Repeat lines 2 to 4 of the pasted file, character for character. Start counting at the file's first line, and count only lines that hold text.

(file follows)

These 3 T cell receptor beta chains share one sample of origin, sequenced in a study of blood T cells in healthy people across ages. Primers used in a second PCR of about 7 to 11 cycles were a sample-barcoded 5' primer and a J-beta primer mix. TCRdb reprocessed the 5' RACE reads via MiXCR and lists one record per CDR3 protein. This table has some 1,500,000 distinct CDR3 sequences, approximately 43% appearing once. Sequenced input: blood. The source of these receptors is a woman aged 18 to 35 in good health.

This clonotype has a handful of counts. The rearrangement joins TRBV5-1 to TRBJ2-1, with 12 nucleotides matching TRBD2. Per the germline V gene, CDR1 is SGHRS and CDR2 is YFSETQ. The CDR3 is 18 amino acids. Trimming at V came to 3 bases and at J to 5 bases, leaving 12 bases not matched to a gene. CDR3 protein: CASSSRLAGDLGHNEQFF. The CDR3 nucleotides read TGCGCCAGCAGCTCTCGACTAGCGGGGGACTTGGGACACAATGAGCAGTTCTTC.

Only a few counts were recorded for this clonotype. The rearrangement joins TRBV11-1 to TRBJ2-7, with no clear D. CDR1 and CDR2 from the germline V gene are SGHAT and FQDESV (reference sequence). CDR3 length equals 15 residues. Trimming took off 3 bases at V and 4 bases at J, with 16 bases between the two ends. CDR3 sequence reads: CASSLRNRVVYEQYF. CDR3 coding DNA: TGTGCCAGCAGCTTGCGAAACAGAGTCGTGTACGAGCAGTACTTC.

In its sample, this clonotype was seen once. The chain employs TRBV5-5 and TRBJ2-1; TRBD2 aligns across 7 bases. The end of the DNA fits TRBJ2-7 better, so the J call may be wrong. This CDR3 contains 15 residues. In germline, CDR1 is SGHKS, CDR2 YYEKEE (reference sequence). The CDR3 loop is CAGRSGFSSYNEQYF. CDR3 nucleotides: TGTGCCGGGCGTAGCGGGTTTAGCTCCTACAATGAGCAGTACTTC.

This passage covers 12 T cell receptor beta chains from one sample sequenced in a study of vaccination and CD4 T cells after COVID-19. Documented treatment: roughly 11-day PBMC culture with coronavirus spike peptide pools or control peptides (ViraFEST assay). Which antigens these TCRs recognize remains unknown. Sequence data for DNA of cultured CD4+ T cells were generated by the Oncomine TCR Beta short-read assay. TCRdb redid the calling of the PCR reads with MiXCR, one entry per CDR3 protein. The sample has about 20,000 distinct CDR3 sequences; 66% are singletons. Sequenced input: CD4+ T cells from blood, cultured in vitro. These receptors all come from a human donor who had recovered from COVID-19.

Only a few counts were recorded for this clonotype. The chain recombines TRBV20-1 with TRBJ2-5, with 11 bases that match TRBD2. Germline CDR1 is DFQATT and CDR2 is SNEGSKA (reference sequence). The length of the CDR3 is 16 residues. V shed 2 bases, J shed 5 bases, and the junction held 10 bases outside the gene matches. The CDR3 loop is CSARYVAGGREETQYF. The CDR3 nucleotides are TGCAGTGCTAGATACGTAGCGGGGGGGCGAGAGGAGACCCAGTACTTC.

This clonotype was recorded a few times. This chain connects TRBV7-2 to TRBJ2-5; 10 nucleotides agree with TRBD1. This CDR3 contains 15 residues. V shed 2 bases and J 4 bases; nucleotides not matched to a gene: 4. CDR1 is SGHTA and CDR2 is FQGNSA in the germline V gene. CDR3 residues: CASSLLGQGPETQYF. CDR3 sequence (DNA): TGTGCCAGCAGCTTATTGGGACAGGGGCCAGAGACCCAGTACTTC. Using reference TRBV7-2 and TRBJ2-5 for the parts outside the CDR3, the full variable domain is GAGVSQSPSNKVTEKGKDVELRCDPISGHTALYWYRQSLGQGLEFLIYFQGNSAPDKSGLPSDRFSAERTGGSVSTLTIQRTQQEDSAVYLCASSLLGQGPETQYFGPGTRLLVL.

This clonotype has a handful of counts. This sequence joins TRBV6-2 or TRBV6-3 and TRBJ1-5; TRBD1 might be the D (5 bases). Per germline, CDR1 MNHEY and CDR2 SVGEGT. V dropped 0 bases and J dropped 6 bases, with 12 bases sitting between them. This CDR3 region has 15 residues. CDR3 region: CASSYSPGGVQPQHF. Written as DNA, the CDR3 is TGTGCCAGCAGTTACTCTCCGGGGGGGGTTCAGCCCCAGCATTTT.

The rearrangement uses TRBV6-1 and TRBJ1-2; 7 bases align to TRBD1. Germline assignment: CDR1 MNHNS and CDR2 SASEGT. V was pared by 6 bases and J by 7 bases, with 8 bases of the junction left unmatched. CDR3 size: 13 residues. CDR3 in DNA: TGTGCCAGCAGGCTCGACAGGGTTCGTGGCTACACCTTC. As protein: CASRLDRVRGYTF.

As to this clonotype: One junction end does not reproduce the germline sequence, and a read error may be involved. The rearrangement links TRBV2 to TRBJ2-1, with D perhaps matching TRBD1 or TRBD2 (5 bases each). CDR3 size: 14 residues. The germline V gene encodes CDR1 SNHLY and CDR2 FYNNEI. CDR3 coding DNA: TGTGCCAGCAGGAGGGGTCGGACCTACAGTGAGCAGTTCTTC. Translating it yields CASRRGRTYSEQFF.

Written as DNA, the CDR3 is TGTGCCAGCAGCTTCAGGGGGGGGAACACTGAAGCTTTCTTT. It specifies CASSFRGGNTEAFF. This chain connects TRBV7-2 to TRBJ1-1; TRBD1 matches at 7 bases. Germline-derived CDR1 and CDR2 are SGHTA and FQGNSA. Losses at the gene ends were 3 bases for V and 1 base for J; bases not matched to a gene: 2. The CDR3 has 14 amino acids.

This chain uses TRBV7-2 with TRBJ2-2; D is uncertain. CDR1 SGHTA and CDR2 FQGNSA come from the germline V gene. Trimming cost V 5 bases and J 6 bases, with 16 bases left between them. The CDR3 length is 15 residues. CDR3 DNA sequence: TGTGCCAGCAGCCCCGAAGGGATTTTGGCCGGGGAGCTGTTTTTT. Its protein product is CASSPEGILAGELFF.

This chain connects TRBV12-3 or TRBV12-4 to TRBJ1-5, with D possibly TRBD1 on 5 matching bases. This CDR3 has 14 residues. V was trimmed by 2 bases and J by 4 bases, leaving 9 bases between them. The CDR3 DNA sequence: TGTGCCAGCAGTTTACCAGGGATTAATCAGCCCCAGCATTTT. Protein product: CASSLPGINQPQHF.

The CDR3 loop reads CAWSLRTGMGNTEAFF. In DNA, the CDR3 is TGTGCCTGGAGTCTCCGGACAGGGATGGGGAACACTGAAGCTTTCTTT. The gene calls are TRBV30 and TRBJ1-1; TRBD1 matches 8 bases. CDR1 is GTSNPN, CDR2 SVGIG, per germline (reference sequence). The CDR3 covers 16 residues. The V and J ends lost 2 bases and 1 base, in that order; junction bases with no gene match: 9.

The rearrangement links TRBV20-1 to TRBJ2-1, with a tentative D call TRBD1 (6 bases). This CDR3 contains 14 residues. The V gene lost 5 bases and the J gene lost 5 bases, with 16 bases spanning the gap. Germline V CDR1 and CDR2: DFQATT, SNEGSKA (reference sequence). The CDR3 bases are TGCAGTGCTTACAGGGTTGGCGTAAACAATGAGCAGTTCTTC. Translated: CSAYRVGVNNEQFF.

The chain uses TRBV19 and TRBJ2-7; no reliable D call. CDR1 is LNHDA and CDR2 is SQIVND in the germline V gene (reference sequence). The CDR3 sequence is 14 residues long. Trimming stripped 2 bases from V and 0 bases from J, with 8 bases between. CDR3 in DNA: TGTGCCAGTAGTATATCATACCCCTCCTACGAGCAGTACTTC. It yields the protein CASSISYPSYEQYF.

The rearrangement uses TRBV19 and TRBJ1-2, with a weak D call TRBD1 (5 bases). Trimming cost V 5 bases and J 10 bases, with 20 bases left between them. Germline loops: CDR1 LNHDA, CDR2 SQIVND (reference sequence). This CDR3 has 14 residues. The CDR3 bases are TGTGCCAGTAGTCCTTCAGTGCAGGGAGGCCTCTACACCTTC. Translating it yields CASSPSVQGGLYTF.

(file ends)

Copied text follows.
This clonotype has a handful of counts. The rearrangement joins TRBV5-1 to TRBJ2-1, with 12 nucleotides matching TRBD2. Per the germline V gene, CDR1 is SGHRS and CDR2 is YFSETQ. The CDR3 is 18 amino acids. Trimming at V came to 3 bases and at J to 5 bases, leaving 12 bases not matched to a gene. CDR3 protein: CASSSRLAGDLGHNEQFF. The CDR3 nucleotides read TGCGCCAGCAGCTCTCGACTAGCGGGGGACTTGGGACACAATGAGCAGTTCTTC.

Only a few counts were recorded for this clonotype. The rearrangement joins TRBV11-1 to TRBJ2-7, with no clear D. CDR1 and CDR2 from the germline V gene are SGHAT and FQDESV (reference sequence). CDR3 length equals 15 residues. Trimming took off 3 bases at V and 4 bases at J, with 16 bases between the two ends. CDR3 sequence reads: CASSLRNRVVYEQYF. CDR3 coding DNA: TGTGCCAGCAGCTTGCGAAACAGAGTCGTGTACGAGCAGTACTTC.

In its sample, this clonotype was seen once. The chain employs TRBV5-5 and TRBJ2-1; TRBD2 aligns across 7 bases. The end of the DNA fits TRBJ2-7 better, so the J call may be wrong. This CDR3 contains 15 residues. In germline, CDR1 is SGHKS, CDR2 YYEKEE (reference sequence). The CDR3 loop is CAGRSGFSSYNEQYF. CDR3 nucleotides: TGTGCCGGGCGTAGCGGGTTTAGCTCCTACAATGAGCAGTACTTC.